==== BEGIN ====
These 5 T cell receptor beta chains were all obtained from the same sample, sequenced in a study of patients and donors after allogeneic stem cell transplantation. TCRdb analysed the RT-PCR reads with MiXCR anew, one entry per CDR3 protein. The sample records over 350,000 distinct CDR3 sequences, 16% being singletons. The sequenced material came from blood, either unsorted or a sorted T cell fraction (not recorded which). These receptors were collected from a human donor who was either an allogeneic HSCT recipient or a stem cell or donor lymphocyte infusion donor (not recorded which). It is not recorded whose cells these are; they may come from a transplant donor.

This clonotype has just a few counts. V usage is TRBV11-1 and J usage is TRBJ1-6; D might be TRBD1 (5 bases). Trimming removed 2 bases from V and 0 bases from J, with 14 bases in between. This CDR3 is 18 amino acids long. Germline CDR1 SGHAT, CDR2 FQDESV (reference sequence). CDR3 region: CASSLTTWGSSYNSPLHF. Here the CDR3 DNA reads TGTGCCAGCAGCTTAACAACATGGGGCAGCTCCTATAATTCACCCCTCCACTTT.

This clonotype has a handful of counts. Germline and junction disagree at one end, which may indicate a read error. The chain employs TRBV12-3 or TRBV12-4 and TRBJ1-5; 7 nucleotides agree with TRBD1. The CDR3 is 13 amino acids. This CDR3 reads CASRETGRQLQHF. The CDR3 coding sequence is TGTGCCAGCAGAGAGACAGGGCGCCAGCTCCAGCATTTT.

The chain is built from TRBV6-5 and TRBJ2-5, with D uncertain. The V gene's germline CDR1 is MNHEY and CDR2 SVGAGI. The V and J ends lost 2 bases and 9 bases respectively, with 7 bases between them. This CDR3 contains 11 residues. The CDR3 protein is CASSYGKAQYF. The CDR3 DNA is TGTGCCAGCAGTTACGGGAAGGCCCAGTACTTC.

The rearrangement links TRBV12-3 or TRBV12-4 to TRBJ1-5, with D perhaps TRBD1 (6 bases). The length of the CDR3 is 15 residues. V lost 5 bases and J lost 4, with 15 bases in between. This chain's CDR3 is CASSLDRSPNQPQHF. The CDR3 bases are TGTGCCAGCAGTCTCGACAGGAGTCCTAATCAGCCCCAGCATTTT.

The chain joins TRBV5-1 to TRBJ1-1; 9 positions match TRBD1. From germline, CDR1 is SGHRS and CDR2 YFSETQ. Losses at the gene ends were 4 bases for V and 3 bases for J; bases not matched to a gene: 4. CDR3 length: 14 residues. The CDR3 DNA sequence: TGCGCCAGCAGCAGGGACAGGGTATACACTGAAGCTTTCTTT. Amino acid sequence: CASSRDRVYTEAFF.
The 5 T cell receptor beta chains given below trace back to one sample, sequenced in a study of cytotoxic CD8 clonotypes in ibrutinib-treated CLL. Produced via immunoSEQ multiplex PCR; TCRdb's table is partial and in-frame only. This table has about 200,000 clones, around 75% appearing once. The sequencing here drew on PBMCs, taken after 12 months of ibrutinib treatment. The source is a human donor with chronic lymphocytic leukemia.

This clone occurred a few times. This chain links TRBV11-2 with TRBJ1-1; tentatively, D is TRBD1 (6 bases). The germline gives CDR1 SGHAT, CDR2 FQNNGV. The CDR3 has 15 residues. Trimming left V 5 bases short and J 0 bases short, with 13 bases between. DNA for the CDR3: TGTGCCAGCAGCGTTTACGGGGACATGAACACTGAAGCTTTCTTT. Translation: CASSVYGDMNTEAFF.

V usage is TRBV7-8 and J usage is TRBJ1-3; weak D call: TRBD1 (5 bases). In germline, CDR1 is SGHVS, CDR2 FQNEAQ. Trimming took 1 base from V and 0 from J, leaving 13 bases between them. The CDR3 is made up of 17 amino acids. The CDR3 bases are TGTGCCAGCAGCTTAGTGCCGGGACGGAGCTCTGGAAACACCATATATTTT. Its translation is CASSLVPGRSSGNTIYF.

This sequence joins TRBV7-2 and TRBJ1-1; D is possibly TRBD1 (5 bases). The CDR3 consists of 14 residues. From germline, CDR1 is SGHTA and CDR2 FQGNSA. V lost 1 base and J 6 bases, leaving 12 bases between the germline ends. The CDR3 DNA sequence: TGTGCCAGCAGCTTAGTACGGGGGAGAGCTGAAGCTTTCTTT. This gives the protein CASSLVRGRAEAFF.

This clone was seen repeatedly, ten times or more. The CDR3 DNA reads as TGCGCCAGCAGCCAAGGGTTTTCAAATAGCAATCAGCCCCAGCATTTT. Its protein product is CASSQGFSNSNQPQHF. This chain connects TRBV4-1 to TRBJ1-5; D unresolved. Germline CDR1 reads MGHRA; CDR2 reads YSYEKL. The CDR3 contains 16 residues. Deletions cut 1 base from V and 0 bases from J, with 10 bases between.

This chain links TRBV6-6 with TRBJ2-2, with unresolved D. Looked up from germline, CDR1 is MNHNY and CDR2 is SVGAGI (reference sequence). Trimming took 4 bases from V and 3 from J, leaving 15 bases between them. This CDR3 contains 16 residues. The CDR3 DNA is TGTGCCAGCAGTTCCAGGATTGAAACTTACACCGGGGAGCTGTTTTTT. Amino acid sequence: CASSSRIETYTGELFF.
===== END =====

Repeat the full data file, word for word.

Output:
These 5 T cell receptor beta chains were all obtained from the same sample, sequenced in a study of patients and donors after allogeneic stem cell transplantation. TCRdb analysed the RT-PCR reads with MiXCR anew, one entry per CDR3 protein. The sample records over 350,000 distinct CDR3 sequences, 16% being singletons. The sequenced material came from blood, either unsorted or a sorted T cell fraction (not recorded which). These receptors were collected from a human donor who was either an allogeneic HSCT recipient or a stem cell or donor lymphocyte infusion donor (not recorded which). It is not recorded whose cells these are; they may come from a transplant donor.

This clonotype has just a few counts. V usage is TRBV11-1 and J usage is TRBJ1-6; D might be TRBD1 (5 bases). Trimming removed 2 bases from V and 0 bases from J, with 14 bases in between. This CDR3 is 18 amino acids long. Germline CDR1 SGHAT, CDR2 FQDESV (reference sequence). CDR3 region: CASSLTTWGSSYNSPLHF. Here the CDR3 DNA reads TGTGCCAGCAGCTTAACAACATGGGGCAGCTCCTATAATTCACCCCTCCACTTT.

This clonotype has a handful of counts. Germline and junction disagree at one end, which may indicate a read error. The chain employs TRBV12-3 or TRBV12-4 and TRBJ1-5; 7 nucleotides agree with TRBD1. The CDR3 is 13 amino acids. This CDR3 reads CASRETGRQLQHF. The CDR3 coding sequence is TGTGCCAGCAGAGAGACAGGGCGCCAGCTCCAGCATTTT.

The chain is built from TRBV6-5 and TRBJ2-5, with D uncertain. The V gene's germline CDR1 is MNHEY and CDR2 SVGAGI. The V and J ends lost 2 bases and 9 bases respectively, with 7 bases between them. This CDR3 contains 11 residues. The CDR3 protein is CASSYGKAQYF. The CDR3 DNA is TGTGCCAGCAGTTACGGGAAGGCCCAGTACTTC.

The rearrangement links TRBV12-3 or TRBV12-4 to TRBJ1-5, with D perhaps TRBD1 (6 bases). The length of the CDR3 is 15 residues. V lost 5 bases and J lost 4, with 15 bases in between. This chain's CDR3 is CASSLDRSPNQPQHF. The CDR3 bases are TGTGCCAGCAGTCTCGACAGGAGTCCTAATCAGCCCCAGCATTTT.

The chain joins TRBV5-1 to TRBJ1-1; 9 positions match TRBD1. From germline, CDR1 is SGHRS and CDR2 YFSETQ. Losses at the gene ends were 4 bases for V and 3 bases for J; bases not matched to a gene: 4. CDR3 length: 14 residues. The CDR3 DNA sequence: TGCGCCAGCAGCAGGGACAGGGTATACACTGAAGCTTTCTTT. Amino acid sequence: CASSRDRVYTEAFF.
The 5 T cell receptor beta chains given below trace back to one sample, sequenced in a study of cytotoxic CD8 clonotypes in ibrutinib-treated CLL. Produced via immunoSEQ multiplex PCR; TCRdb's table is partial and in-frame only. This table has about 200,000 clones, around 75% appearing once. The sequencing here drew on PBMCs, taken after 12 months of ibrutinib treatment. The source is a human donor with chronic lymphocytic leukemia.

This clone occurred a few times. This chain links TRBV11-2 with TRBJ1-1; tentatively, D is TRBD1 (6 bases). The germline gives CDR1 SGHAT, CDR2 FQNNGV. The CDR3 has 15 residues. Trimming left V 5 bases short and J 0 bases short, with 13 bases between. DNA for the CDR3: TGTGCCAGCAGCGTTTACGGGGACATGAACACTGAAGCTTTCTTT. Translation: CASSVYGDMNTEAFF.

V usage is TRBV7-8 and J usage is TRBJ1-3; weak D call: TRBD1 (5 bases). In germline, CDR1 is SGHVS, CDR2 FQNEAQ. Trimming took 1 base from V and 0 from J, leaving 13 bases between them. The CDR3 is made up of 17 amino acids. The CDR3 bases are TGTGCCAGCAGCTTAGTGCCGGGACGGAGCTCTGGAAACACCATATATTTT. Its translation is CASSLVPGRSSGNTIYF.

This sequence joins TRBV7-2 and TRBJ1-1; D is possibly TRBD1 (5 bases). The CDR3 consists of 14 residues. From germline, CDR1 is SGHTA and CDR2 FQGNSA. V lost 1 base and J 6 bases, leaving 12 bases between the germline ends. The CDR3 DNA sequence: TGTGCCAGCAGCTTAGTACGGGGGAGAGCTGAAGCTTTCTTT. This gives the protein CASSLVRGRAEAFF.

This clone was seen repeatedly, ten times or more. The CDR3 DNA reads as TGCGCCAGCAGCCAAGGGTTTTCAAATAGCAATCAGCCCCAGCATTTT. Its protein product is CASSQGFSNSNQPQHF. This chain connects TRBV4-1 to TRBJ1-5; D unresolved. Germline CDR1 reads MGHRA; CDR2 reads YSYEKL. The CDR3 contains 16 residues. Deletions cut 1 base from V and 0 bases from J, with 10 bases between.

This chain links TRBV6-6 with TRBJ2-2, with unresolved D. Looked up from germline, CDR1 is MNHNY and CDR2 is SVGAGI (reference sequence). Trimming took 4 bases from V and 3 from J, leaving 15 bases between them. This CDR3 contains 16 residues. The CDR3 DNA is TGTGCCAGCAGTTCCAGGATTGAAACTTACACCGGGGAGCTGTTTTTT. Amino acid sequence: CASSSRIETYTGELFF.